Although generalizations about brain functioning are dangerous, we can, for the sake of discussion, say that the left hemisphere thinks logically, and the right hemisphere thinks holistically. The left thinks sequentially; the right thinks randomly. The left analyzes; the right synthesizes. The left comprehends words; the right comprehends metaphors. The left examines what is said; the right discerns how it is said. The left seeks facts and details; the right interprets stories and visuals. And, most importantly for this discussion, the left processes positive emotions like laughter and joy; the right processes negative emotions like fear and disgust.

This duality allows our brains to size up unknown situations quickly. The right hemisphere surveys the big picture and looks for survival threats. The left hemisphere analyzes the potential threats, and if no threat is present, looks for the positive aspects of the situation.

When the incoming information doesn’t fit recognizable patterns, our brains go on alert. If the right perceives negative potential, it directs the release of cortisol. If the left perceives positive potential, it releases adrenaline. Both of these brain chemicals sear memories into our brains. They allow us to remember the events years afterward.

Babysitting Adults

The threat of threats doesn’t disappear in adults. As a result, the brain’s survival focus can block learning. To the wary brain, a classroom can be uncomfortable. Foreign. Threatening. The act of learning implies a lack of completeness. Learners suspicious of facilitator motives, or fearful of their own learning disabilities, can become so wrapped up in right hemispheric negativity that they switch into survival mode. Learning is forgotten. Given that this brain panic cannot be stopped, smart trainers find ways to harmonize with and direct the brain’s dual focus.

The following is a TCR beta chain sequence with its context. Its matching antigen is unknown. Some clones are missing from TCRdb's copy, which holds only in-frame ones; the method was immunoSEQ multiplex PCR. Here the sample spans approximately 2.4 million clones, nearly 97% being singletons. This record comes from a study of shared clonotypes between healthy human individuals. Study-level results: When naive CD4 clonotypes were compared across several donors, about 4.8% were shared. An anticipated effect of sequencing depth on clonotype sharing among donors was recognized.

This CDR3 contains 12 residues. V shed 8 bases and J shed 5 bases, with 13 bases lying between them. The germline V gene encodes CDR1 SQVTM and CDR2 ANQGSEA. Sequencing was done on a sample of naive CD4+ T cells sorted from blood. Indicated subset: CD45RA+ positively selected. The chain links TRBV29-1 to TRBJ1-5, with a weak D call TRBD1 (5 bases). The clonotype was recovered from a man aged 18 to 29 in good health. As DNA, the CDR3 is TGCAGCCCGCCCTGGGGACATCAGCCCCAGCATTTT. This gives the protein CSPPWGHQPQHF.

That’s where brain-based learning comes in. Engaging activities babysit the right hemisphere, keeping it busy with things it likes, such as cartoons, music, games, interactivity, mnemonics, or this author’s own Learnertainment® concepts. These activities provide the pessimistic right with a positive context. Once the right hemisphere is playfully engaged, learning can commence without blocking.

If you want your trainees to “look at the camera,” babysit them. Focus them on pleasure, not survival. Tell a joke. Display a toy. Play some music. Make it fun. By doing so, you will help snap mental pictures they can savor years into the future.

Headshot of Lenn Millbower
Lenn Millbower
The Mouse Man™

Lenn Millbower, the Mouse Man™ and author of Care Like a Mouse, teaches Walt Disney-inspired service, leadership, innovation, training, and success strategies. Everything Disney touched seems magical. It isn’t. It’s a method. Lenn saw that method up close. He spent 25 years at Walt Disney World as an Epcot Operations trainer, Disney-MGM Studios stage manager, Animal Kingdom opening crew, Disney Institute, Disney University, and Walt Disney Entertainment management. Now, he shares methodologies that will help you make your own magic.

Connect with Lenn on LinkedIn, FacebookTwitterYouTube, and at

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What Would Disney Do? Eight Strategies that Pixie-Dust Your Training